For $20,000, Arizona lured Division II power Chico State back to play an exhibition game at McKale Center for the third straight season on Sunday.

Usually, it’s a bargain. For less than one-quarter of what UA typically pays a regular-season opponent, Chico is good enough to expose a few Arizona weaknesses, preparing the Wildcats for the regular season better than an everyday practice could.

Last season, that was exactly how it worked out. UA hung on for a 78-70 win, then edged No. 12 Michigan State five days later in its season opener.

This season, even as Chico State returns four starters and has a chance to win a D-II title, well … let’s just say Arizona is ready for the regular-season opener Friday against NAU.

Arizona won 91-53 before 13,865 fans and displayed no glaring weaknesses. In fact, video of the game might become downright terrifying for future opponents.

Like, how does anybody guard Deandre Ayton? The UA’s mind-numbingly skilled big man not only had 21 points but deftly passed the ball out of traps in the post and tallied three assists, while also nailing a 3-pointer.

And, how does anyone throw off Allonzo Trier’s efficiency? The UA’s junior guard had 22 points, hitting 7 for 9 field goals, including 3 of 4 3-pointers, while making 5 of 7 free throws, dishing four assists to only one turnover and picking up three rebounds.

Will it help opponents if any of the Wildcats are out? Considering that key rotation players Brandon Randolph (concussion), Dylan Smith (unspecified team violation) and Rawle Alkins (broken foot) were missing Sunday …. um, probably not.

And even that old standard — playing zone defense against the Wildcats — might not work, either. UA saw some of that Sunday and still managed to shoot 65.3 percent overall while hitting 7 of 13 3-pointers.

“It’s just playing good basketball,” Trier said. “Trusting each other, making the extra pass, making the right reads, executing what coach wants out of us.”

And quickly digesting some video. Arizona struggled at times in a 91-63 win over a much less capable Eastern New Mexico team on Thursday, yet ironed out many of its troubles from that game even as Randolph went down with a concussion when he was hit in the head during a practice Saturday.

Miller said he’s unsure if Randolph will be able to return Friday for UA’s season opener against NAU – concussions usually require a minimum of a week’s rest before a player is cleared – but it will hardly matter if the Wildcats play as they did Sunday.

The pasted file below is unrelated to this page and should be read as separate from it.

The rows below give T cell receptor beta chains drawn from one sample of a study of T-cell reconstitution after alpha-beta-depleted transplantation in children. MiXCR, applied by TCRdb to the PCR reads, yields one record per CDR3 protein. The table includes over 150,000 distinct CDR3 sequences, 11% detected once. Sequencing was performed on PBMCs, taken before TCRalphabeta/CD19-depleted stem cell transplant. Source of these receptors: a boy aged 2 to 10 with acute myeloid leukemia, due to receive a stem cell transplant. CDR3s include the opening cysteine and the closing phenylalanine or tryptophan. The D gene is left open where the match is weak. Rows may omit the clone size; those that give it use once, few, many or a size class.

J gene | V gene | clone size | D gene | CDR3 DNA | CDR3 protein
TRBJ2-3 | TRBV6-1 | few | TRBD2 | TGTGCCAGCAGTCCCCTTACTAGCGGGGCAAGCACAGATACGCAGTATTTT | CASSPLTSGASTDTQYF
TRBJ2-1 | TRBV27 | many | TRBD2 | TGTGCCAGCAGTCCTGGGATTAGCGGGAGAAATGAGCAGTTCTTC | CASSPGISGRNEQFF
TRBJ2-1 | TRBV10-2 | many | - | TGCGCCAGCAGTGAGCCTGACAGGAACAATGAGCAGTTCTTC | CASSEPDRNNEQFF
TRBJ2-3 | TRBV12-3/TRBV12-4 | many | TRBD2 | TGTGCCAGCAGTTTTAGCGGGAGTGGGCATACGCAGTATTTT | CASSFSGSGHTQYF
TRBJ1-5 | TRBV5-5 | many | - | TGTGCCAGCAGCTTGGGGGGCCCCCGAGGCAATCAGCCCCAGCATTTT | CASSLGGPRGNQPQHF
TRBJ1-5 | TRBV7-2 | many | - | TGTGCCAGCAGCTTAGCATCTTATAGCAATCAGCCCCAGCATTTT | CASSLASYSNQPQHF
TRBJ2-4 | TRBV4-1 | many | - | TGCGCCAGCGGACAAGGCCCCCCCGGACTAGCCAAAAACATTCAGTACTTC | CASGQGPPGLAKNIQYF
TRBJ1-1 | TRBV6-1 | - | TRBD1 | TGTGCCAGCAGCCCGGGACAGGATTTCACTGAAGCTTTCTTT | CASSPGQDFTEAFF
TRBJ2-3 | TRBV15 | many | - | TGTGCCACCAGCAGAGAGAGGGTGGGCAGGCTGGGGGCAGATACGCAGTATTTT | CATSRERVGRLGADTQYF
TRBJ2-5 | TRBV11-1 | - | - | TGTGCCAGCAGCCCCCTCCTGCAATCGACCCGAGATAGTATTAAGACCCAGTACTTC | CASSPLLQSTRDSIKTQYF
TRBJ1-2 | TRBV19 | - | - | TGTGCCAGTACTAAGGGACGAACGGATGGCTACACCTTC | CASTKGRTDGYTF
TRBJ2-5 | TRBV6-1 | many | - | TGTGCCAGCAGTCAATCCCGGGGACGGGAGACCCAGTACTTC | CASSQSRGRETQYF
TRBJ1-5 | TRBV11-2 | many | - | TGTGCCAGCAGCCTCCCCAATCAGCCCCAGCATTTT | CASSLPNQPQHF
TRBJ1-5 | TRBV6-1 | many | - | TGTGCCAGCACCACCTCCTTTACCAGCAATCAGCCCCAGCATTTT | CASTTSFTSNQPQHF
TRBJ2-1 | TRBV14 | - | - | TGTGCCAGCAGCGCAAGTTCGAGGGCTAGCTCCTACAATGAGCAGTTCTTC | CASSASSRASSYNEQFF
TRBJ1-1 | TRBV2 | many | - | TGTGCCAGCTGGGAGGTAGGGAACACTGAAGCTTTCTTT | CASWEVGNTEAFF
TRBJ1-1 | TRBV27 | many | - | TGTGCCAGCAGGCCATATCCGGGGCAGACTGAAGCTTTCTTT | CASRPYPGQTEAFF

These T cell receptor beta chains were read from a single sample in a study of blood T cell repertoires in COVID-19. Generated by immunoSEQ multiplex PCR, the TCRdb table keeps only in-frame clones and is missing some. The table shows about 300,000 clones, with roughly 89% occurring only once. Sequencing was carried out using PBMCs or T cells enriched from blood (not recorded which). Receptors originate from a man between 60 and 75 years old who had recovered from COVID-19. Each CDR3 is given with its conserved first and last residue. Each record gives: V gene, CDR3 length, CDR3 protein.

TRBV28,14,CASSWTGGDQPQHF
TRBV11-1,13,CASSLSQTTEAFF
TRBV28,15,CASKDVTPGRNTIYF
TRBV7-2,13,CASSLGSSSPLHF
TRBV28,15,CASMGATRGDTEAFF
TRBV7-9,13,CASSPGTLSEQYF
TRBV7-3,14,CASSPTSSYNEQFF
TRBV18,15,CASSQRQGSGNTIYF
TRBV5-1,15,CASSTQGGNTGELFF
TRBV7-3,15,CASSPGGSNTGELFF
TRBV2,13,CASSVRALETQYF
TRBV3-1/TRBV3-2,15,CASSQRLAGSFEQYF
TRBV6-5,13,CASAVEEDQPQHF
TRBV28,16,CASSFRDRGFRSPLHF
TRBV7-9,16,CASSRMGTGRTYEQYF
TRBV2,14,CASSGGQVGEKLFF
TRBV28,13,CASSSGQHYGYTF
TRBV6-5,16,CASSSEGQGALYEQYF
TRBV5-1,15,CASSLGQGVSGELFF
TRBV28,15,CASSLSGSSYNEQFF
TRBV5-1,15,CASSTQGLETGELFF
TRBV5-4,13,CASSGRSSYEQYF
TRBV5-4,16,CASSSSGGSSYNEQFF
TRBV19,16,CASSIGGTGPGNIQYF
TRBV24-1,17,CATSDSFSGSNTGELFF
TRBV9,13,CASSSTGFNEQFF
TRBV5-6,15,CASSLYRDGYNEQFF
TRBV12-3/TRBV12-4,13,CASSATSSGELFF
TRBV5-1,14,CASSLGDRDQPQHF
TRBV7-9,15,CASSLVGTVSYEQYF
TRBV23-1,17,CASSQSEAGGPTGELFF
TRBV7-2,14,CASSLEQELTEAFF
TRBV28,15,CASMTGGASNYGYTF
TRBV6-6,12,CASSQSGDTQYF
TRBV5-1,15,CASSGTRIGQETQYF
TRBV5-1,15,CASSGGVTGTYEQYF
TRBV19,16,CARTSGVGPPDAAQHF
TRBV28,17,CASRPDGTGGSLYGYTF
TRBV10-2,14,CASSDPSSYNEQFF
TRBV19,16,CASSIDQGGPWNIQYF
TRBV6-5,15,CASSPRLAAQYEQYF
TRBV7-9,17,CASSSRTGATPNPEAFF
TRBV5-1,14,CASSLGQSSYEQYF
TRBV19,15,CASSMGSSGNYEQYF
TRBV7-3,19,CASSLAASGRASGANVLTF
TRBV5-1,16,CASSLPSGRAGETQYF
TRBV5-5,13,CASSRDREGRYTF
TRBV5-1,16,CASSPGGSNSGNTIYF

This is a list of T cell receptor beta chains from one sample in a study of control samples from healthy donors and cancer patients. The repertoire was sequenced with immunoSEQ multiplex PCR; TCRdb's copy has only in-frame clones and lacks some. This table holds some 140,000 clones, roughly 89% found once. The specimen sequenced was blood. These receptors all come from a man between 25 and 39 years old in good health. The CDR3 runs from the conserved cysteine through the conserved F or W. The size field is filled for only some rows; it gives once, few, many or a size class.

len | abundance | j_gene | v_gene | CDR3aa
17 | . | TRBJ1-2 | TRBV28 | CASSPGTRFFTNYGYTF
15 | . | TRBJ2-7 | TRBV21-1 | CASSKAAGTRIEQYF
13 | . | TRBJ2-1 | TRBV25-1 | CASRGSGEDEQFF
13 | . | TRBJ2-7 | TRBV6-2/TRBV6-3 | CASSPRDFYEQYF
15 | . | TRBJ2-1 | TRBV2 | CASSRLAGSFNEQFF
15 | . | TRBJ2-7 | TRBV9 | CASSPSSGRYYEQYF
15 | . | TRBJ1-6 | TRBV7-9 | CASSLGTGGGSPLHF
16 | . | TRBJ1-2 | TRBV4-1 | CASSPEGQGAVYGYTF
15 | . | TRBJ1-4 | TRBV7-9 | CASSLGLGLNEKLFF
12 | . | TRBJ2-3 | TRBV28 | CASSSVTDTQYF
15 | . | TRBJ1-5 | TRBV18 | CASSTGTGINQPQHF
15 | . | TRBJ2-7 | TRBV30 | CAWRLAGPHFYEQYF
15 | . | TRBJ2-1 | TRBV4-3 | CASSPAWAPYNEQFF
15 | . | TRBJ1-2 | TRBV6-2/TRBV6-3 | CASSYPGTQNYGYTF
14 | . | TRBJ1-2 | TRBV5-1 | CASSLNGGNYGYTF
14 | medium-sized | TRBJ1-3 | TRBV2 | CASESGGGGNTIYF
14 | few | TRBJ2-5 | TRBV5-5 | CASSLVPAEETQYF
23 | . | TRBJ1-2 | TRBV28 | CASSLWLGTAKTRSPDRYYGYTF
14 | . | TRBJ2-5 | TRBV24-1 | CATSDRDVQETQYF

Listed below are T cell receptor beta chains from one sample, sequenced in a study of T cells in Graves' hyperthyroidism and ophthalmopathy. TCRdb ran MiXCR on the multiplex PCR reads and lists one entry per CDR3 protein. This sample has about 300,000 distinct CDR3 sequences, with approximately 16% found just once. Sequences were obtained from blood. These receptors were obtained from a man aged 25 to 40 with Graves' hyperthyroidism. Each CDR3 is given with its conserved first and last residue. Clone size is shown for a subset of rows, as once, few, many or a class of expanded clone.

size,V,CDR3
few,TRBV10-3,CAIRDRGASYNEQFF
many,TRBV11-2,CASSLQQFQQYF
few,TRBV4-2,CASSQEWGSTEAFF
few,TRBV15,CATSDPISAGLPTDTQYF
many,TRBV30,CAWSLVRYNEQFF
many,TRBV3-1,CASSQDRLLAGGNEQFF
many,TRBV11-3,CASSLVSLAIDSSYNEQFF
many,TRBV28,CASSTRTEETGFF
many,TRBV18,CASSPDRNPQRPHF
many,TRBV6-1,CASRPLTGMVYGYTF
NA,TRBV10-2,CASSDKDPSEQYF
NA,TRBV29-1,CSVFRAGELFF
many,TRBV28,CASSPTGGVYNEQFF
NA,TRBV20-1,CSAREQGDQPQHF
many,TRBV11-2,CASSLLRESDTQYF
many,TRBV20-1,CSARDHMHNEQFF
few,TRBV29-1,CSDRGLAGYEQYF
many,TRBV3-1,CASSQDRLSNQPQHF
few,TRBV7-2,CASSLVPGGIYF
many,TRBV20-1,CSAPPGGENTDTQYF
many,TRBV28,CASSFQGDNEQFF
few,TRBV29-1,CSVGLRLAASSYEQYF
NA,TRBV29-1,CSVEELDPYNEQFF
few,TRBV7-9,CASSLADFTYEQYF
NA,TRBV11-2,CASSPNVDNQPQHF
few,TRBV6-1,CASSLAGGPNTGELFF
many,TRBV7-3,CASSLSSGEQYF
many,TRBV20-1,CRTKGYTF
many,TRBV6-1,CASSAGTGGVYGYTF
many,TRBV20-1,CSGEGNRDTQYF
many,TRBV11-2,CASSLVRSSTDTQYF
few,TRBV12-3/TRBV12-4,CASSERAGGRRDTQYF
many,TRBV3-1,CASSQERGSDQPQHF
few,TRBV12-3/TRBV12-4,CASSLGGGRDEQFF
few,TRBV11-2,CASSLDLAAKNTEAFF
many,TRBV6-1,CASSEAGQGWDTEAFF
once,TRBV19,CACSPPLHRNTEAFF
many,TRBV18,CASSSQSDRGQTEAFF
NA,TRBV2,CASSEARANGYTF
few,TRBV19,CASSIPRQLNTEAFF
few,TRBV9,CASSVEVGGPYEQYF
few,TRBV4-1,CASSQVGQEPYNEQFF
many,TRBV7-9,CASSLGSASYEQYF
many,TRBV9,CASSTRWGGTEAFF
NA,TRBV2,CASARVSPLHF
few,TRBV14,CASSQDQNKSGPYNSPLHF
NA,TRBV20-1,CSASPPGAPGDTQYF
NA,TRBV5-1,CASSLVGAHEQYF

“We were able to watch film of the first game, and sometimes getting the nerves out of a team is a big deal,” Miller said. “We settled in and offensively that was an efficient as we’ve ever been. That (Chico) team returns a lot of players from a year ago. They had a great season a year ago and I think they’ll have another a great season.”

While Randolph joined Smith and Alkins on the bench, senior Parker Jackson-Cartwright returned to point guard after he missed the Eastern New Mexico game with a sprained ankle.

Instantly, PJC was a dose of efficiency into the heart of the UA offense: He had 14 points with 4 for 4 shooting, made both 3-pointers he took and dished four assists to no turnovers.

“Parker does a good job of setting the tone for us what we’re trying to execute, pushing the ball or getting us into certain sets,” Trier said. “He means everything to our team, being one of the older guys, a leader, and you can see how him coming back tonight took our team to bigger heights.”

Then there was Ayton, who put on a particularly eye-opening show in an 82-second stretch of the first half: First, he flipped the ball in the post to Keanu Pinder, who dunked. Then Ayton assisted Trier for a 3-pointer and, then hit his own 3-pointer on a pick-and-pop play with Jackson-Cartwrght firing back to him at the top of the key.

After the game, Ayton gave a confident shrug about how it all played out.

“They were doubling the post,” he said. “I just saw it coming from a mile away.”

Granted, Ayton is 7-foot-1, so his vision over guys is naturally pretty good. But he also has the ability to quickly assess what’s going on, and to skillfully get the ball to a better place if needed.

“You can’t take for granted Deandre’s ability to pass,” Miller said. “They elected to post-trap him and he looked like a 10-year NBA player with how poised he was at handling the double team, making the simple play, throwing a quick pass to the first open man.

“Even if his pass didn’t lead to the shot directly, it led to the ball moving around and probably created five or six just great shots for our team. For someone at the beginning of his freshman year, usually post traps and double teams can be a problem.

“I’ve said it time and time again about him it’s his intelligence that sets him apart more than anything. He’s got great ability and he knows what he’s doing and he makes his teammates better.”

So did freshman Emmanuel Akot, who started in place of Randolph and Alkins at small forward. Akot had six points, seven rebounds and six assists to two turnovers, finishing the exhibition play with a combined 12 assists to four turnovers.

UA had 21 assists for its 32 made shots and, as well as Jackson-Cartwright played in his return, he was only part of that togetherness.

“It wasn’t just one player,” Miller said.

That means NAU — and everyone else on UA’s schedule — may have a lot of work ahead.

Sportswriter for the Arizona Daily Star covering Arizona Wildcats basketball